Special interest

A special interest is a person or political organisation established to influence governmental policy or legislators in a specific area of policy. In the UK, a group which specifically aims to influence public policy is known as a pressure group. Examples of special interests might include a corporation lobbying to win a specific government contract; a trade association representing the interests of an entire industry seeking favorable tax policies or government regulations; groups representing various sectors of society, such as labor unions, senior citizens or persons with disabilities; or groups within the legislature or bureaucracy themselves. In general, however, special interests seek to influence government without becoming part of government.

Many scholars dislike the term special interest, since it carries a loaded, negative connotation. Among other things, it presumes that we know exactly what the general interest (or public interest) is. Some return to an old term, "vested interests" or refer to "particularistic groups." In the academic literature, it has largely been replaced by the term interest group. There is a lively debate amongst political scientists as to what exactly constitutes an interest group. Some hold that only groups with members (for instance, Common Cause or the National Rifle Association) are interest groups. Others feel that interest groups are any non-government groups that try to affect policy. Some people define it even more broadly, to include individual corporations, or even government agencies. Sometimes "interest groups" are used to refer to groups within society (e.g. seniors, the poor, etc.) who are not necessarily part of an organized group.

A study by Jon Agnone, a sociologist at the University of Washington, in 2004 compared the number of bills passed between 1960 and 1994 by the U.S. Congress with tactics used by green groups within the same year. The study showed that each protest raised the number of pro-environment bills passed by 2.2%, but that neither efforts at conventional lobbying on Capitol Hill nor the state of public opinion made any difference. The study concluded that direct action, like chaining oneself to a bulldozer or throwing paint over company executives, is more likely to influence environmental policy than talking to politicians. Agnone presented his results to the American Sociological Association on August 17, 2004 at their meeting in San Francisco.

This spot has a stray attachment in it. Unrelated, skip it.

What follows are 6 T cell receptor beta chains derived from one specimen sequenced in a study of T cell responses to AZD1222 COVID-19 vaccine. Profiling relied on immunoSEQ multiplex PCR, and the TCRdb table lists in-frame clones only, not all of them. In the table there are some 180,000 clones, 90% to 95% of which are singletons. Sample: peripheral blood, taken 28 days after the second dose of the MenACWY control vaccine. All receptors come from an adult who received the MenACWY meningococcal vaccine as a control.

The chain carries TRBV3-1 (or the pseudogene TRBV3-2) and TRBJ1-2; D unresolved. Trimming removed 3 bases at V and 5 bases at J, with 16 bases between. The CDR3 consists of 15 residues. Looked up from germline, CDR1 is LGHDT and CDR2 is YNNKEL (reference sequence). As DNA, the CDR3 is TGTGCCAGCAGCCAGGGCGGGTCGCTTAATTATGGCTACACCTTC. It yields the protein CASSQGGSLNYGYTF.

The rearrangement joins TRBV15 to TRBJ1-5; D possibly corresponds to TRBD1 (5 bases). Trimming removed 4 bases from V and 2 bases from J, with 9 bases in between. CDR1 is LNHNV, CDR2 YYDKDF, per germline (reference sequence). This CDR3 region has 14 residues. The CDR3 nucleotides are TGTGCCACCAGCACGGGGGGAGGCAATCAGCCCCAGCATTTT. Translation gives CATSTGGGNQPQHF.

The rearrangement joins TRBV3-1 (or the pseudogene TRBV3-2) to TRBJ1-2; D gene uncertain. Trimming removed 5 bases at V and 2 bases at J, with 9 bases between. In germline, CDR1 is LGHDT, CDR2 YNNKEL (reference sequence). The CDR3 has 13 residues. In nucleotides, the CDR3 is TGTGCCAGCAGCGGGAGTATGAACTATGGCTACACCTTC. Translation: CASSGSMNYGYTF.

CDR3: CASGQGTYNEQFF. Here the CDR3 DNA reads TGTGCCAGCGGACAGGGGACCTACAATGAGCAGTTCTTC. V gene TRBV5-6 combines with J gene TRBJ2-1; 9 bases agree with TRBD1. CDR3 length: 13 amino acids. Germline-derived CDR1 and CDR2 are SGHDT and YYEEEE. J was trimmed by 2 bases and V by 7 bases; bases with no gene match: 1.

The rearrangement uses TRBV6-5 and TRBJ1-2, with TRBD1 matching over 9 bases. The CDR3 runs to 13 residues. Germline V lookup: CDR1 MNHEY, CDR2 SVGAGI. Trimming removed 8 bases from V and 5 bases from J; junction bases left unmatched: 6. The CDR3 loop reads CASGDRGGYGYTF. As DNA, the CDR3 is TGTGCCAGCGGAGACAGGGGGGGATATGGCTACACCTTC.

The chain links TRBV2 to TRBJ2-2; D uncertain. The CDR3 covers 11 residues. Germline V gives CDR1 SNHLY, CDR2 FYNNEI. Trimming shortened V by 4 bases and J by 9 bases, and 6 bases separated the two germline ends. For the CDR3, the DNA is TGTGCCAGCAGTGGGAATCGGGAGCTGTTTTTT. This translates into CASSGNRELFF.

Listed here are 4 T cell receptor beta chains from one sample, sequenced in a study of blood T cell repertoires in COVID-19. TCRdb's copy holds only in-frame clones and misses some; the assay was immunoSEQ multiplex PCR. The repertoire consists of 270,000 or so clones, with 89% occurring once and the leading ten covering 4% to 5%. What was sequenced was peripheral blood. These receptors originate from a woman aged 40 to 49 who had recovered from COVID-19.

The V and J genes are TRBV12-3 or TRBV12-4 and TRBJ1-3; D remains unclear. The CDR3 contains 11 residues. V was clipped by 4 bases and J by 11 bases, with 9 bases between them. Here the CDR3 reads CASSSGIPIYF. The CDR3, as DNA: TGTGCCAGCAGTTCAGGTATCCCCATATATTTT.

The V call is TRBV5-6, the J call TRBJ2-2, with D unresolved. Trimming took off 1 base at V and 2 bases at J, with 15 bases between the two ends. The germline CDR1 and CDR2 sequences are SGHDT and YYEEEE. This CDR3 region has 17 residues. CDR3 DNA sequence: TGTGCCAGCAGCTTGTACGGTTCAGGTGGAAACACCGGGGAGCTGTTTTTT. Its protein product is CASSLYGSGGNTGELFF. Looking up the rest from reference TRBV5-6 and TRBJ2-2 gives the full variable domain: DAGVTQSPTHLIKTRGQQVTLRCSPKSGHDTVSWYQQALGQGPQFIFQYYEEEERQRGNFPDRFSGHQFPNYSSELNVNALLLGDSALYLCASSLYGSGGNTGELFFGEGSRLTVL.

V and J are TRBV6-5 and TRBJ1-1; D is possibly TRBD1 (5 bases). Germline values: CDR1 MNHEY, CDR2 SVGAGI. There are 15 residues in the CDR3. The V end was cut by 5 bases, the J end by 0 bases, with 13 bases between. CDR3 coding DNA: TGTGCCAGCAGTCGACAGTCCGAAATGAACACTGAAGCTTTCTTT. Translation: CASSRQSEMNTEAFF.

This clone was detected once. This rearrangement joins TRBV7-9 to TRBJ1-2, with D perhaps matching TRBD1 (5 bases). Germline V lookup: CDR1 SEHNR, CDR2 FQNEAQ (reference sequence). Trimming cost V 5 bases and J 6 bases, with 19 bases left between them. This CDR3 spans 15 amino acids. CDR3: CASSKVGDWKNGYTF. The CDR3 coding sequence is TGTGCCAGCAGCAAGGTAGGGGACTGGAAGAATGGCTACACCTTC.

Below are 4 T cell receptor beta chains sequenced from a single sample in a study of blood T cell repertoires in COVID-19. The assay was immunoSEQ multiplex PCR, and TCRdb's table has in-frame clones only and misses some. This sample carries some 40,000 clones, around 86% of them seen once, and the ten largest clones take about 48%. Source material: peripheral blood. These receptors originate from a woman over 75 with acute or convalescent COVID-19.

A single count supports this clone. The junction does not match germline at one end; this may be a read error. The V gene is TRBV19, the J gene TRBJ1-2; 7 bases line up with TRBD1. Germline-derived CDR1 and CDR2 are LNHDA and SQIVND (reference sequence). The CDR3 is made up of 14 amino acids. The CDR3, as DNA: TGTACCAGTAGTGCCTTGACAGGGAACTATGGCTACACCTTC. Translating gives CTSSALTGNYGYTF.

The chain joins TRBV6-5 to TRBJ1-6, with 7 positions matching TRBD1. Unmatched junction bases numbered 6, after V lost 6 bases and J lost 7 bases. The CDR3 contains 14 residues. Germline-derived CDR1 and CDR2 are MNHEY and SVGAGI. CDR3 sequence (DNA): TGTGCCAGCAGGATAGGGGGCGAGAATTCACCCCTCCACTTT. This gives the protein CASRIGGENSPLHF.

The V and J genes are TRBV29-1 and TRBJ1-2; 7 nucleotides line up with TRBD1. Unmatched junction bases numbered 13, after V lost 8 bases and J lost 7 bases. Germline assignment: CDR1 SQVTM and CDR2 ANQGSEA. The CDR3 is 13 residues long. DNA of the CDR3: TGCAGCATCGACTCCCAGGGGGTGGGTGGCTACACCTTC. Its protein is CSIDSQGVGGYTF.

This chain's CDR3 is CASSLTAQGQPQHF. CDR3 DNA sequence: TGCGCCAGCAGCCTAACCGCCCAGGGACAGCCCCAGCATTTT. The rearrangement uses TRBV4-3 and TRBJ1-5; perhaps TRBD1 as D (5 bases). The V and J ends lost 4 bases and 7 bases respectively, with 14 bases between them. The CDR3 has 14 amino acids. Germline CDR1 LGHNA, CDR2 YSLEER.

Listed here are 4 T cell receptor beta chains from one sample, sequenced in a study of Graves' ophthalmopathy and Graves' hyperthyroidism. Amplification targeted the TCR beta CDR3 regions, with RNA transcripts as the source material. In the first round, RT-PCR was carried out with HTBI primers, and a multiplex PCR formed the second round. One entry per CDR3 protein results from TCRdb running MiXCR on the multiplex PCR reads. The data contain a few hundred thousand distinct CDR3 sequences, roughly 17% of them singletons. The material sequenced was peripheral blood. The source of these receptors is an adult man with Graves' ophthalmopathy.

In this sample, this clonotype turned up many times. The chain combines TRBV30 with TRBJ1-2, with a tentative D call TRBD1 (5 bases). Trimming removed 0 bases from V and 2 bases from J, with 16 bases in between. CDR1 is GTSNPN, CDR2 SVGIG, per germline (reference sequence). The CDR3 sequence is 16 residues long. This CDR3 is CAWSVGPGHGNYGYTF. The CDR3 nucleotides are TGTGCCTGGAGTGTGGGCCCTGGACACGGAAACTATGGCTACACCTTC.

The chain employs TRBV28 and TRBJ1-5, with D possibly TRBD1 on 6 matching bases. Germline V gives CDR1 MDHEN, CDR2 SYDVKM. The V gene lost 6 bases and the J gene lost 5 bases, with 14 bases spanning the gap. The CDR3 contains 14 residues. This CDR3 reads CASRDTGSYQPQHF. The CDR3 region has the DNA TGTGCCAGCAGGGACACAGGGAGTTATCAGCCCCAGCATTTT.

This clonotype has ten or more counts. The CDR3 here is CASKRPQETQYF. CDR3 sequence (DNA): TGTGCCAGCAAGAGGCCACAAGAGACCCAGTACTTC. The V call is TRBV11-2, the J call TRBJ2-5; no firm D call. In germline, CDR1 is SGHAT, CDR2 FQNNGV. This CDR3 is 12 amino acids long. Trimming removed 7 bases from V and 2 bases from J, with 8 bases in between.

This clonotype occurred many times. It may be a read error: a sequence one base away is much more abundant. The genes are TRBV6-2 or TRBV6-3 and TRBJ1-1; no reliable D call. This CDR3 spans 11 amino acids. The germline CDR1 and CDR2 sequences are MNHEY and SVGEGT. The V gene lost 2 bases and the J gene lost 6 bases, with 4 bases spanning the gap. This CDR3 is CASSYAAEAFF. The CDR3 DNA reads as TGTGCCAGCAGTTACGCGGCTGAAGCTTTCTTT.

Special interests can be divided into two broad classes: protective and promotional.

Protective groups represent only one segment of society. professional bodies, veterans' organizations and trade unions. Membership in such groups is restricted to members of the represented social segment. These groups are usually "insiders".

Promotional groups promote some greater cause. They do not promote the interest of a segment of a society, but of a mankind as a whole. These groups include Greenpeace, Friends of the Earth and Worldwide Fund for Nature. These ecological groups believe that their cause is for the mutual benefit of all the people on the planet. Their membership is open for people of all ages, so that they are much larger than protective groups. The Royal Society for the Protection of Birds is the largest special interest in Europe with nearly one million members—more than the number of members in all three UK national political parties together. These groups are most often "outsiders".

Sometimes it is hard to distinguish these two classes, because the actions of a group of one class may be characteristic of the other class. For example, the British Medical Association (BMA) supports the action against smoking, which is of general benefit to the wider population, not just medics. Similarly, the British Dental Association (BDA) supports fluoridation of water, which is again, a mutual benefit, not just for dentists.

Sometimes, special interests become political parties. In some European nations a national ecological society became a Green Party. Similarly, small political parties can resemble special interests more closely than larger parties. Ultimately, however, the distinction between special interests and political parties lies in the means by which they seek to achieve their objectives: political parties seek to become part of government; special interests seek to influence government.

See also

ja:利益団体 no:Interesseorganisasjon


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